Insulin Responsiveness In Metabolic Syndrome After Eight Weeks Of Cycle Training, Charles A. Stuart, Mark A. South, Michelle L. Lee, Melanie P. Mccurry, Mary E. A. Howell, Michael W. Ramsey, Michael H. Stone Feb 2019

Insulin Responsiveness In Metabolic Syndrome After Eight Weeks Of Cycle Training, Charles A. Stuart, Mark A. South, Michelle L. Lee, Melanie P. Mccurry, Mary E. A. Howell, Michael W. Ramsey, Michael H. Stone

Michael W. Ramsey

Introduction Insulin resistance in obesity is decreased after successful diet and exercise. Aerobic exercise training alone was evaluated as an intervention in subjects with the metabolic syndrome.

Methods Eighteen nondiabetic, sedentary subjects, 11 with the metabolic syndrome, participated in 8 wk of increasing intensity stationary cycle training.

Results Cycle training without weight loss did not change insulin resistance in metabolic syndrome subjects or sedentary control subjects. Maximal oxygen consumption (V˙O2max), activated muscle AMP-dependent kinase, and muscle mitochondrial marker ATP synthase all increased. Strength, lean body mass, and fat mass did not change. The activated mammalian target of rapamycin was ...


Pre-Training Muscle Characteristics Of Subjects Who Are Obese Determine How Well Exercise Training Will Improve Their Insulin Responsiveness, Charles A. Stuart, Michelle L. Lee, Mark A. South, Mary E. A. Howell, Brian M. Cartwright, Michael W. Ramsey, Michael H. Stone Mar 2017

Pre-Training Muscle Characteristics Of Subjects Who Are Obese Determine How Well Exercise Training Will Improve Their Insulin Responsiveness, Charles A. Stuart, Michelle L. Lee, Mark A. South, Mary E. A. Howell, Brian M. Cartwright, Michael W. Ramsey, Michael H. Stone

ETSU Faculty Works

Pre-training muscle characteristics of subjects who are obese determine how well exercise training will improve their insulin responsiveness. J Strength Cond Res 31(3): 798–808, 2017—Only half of prediabetic subjects who are obese who underwent exercise training without weight loss increased their insulin responsiveness. We hypothesized that those who improved their insulin responsiveness might have pretraining characteristics favoring a positive response to exercise training. Thirty nondiabetic subjects who were obese volunteered for 8 weeks of either strength training or endurance training. During training, subjects increased their caloric intake to prevent weight loss. Insulin responsiveness by euglycemic clamps and ...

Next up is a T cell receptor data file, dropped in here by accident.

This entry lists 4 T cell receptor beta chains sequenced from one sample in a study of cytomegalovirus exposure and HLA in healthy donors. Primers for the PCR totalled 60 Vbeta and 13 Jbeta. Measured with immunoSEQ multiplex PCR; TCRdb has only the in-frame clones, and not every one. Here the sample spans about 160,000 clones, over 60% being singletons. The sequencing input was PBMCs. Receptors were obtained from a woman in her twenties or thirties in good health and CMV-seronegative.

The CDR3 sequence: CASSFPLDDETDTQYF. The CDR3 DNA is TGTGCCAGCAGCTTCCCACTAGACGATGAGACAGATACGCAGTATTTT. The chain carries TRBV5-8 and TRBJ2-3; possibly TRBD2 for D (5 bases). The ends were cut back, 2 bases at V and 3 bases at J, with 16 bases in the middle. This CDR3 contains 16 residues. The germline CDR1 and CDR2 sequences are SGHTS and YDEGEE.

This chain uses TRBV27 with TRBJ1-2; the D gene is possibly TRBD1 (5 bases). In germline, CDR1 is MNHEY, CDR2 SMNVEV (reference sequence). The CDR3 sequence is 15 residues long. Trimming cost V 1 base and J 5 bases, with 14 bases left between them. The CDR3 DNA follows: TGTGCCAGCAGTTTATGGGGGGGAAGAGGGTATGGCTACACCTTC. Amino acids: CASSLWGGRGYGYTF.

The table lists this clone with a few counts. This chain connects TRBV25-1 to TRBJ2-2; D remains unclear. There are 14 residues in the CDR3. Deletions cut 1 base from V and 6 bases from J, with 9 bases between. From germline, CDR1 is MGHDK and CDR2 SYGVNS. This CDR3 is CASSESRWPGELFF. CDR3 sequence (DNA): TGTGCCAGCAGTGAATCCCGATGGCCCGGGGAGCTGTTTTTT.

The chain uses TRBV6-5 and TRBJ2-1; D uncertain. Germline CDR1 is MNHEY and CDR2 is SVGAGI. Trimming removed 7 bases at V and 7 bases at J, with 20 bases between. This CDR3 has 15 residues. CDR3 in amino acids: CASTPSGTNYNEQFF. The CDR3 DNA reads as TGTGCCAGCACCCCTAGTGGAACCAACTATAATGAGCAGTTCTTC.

Insulin Responsiveness In Metabolic Syndrome After Eight Weeks Of Cycle Training, Charles A. Stuart, Mark A. South, Michelle L. Lee, Melanie P. Mccurry, Mary E. A. Howell, Michael W. Ramsey, Michael H. Stone Nov 2013

Insulin Responsiveness In Metabolic Syndrome After Eight Weeks Of Cycle Training, Charles A. Stuart, Mark A. South, Michelle L. Lee, Melanie P. Mccurry, Mary E. A. Howell, Michael W. Ramsey, Michael H. Stone

ETSU Faculty Works

Introduction Insulin resistance in obesity is decreased after successful diet and exercise. Aerobic exercise training alone was evaluated as an intervention in subjects with the metabolic syndrome.

Methods Eighteen nondiabetic, sedentary subjects, 11 with the metabolic syndrome, participated in 8 wk of increasing intensity stationary cycle training.

Results Cycle training without weight loss did not change insulin resistance in metabolic syndrome subjects or sedentary control subjects. Maximal oxygen consumption (V˙O2max), activated muscle AMP-dependent kinase, and muscle mitochondrial marker ATP synthase all increased. Strength, lean body mass, and fat mass did not change. The activated mammalian target of rapamycin was ...